The Countess of Aberdeen devoted herself to assisting the Irish poor. She is chiefly remembered for her campaign against tuberculosis, then the principal killer in Ireland. Medical statistics showed that consumption was the greatest killer in Ireland accounting for one in six deaths in Ireland, more than all the other infectious diseases put together. The Annual Report of the Registrar General showed higher mortality from tuberculosis in Ireland than in England, Scotland, and Wales. It was a curable disease which had been steadily increasing over the past 40 years at a period when it was steadily declining in England and Scotland. 12,694 died in 1905 almost half and half between males and females. The mortality was quite high among under-fives; fell between 5 and 10 and then rose to a maximum about the age of 35, after which the incidence fell off. More than ¾ of all deaths were under 45. By far the highest incidence was in Dublin, followed by Belfast and Cork, Kildare, and Limerick, and Londonderry; these indicated that it was an urban disease, Cavan, Clare, and Donegal having low values. Ireland was very poorly provided with sanatoria. The chief sanatorium, and the only one within reach of the poor of Dublin, was the Royal National Hospital for consumption near Newcastle, Co. Wicklow, founded 13 years before with 24 beds, now increased to 100 at a charge of 7/- weekly. During 1905 470 patients were treated with considerable success. The estimated cost of running the hospital was just over £6,000 including the interest paid on the capital; so we can take the cost of 100 bed hospitals at around £7,000 each. If counties grouped themselves into fours or fives they could easily afford them without a great increase in the rates (Weekly Irish Times 6 June 1906).
In 1907 the Countess of Aberdeen organised the beginning of the Women’s National Health Association devoted to the welfare of women and children. A local branch was formed by her in Dundalk under Lady Bellingham in 1908. One of the first steps was to secure the appointment of a second district nurse trained in the care of tuberculosis. They also distributed literature on health and cleanliness, and gave prizes for a clean house competition. In addition they directed their attention towards securing a clean milk supply and urged on the Urban District Council the need to have all the dairies and milk shops registered and inspected. Contaminated milk was notorious for spreading the disease. In co-operation with the Department of Agriculture and Technical Instruction they held simple lessons in cookery. The chief aim of the Association was the care of consumptive patients. Before the passing of the Insurance Act many patients were sent to the preventorium and sanatorium where they were maintained at the expense of the branch, and their families were provided with food and clothing. By 1915 there was an aftercare committee which in conjunction with the Co. Louth Insurance Committee looked after the patients on their return from the sanatorium (Weekly Irish Times 21 Aug 1915)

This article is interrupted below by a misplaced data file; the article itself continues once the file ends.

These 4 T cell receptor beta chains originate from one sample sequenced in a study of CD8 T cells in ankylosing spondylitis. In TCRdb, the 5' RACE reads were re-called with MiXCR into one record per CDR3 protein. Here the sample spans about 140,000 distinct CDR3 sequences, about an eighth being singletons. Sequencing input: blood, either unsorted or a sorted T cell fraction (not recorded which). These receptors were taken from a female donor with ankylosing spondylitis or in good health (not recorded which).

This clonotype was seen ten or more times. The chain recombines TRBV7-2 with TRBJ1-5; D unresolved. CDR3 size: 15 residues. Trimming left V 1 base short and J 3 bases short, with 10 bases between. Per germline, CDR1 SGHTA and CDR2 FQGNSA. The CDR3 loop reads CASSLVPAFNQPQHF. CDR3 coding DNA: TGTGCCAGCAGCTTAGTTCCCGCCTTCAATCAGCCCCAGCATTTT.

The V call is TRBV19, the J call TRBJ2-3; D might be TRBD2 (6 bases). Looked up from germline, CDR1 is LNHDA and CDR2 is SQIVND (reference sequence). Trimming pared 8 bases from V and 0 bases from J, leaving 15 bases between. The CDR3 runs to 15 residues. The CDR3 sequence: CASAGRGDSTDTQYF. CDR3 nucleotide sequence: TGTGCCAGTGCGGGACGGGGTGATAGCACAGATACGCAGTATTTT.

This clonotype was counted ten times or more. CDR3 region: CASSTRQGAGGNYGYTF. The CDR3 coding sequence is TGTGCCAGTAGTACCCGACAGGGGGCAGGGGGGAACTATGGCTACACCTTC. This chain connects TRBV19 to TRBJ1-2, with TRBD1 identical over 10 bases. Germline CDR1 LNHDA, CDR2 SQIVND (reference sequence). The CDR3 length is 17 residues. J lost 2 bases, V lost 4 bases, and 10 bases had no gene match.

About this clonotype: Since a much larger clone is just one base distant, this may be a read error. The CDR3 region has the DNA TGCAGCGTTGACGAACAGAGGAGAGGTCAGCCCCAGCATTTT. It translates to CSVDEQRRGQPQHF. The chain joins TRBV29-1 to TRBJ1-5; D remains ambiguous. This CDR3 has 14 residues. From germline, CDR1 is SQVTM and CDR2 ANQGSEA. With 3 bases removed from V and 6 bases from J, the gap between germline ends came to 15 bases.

Most of the effort against the disease at this stage seems to have been directed against the sale of contaminated milk or meat. It was alleged for example that in Newry, if a butcher found that a cow was infected with tuberculosis only after he had bought it, he just cut off the tubercular parts, and displayed the rest to the inspectors.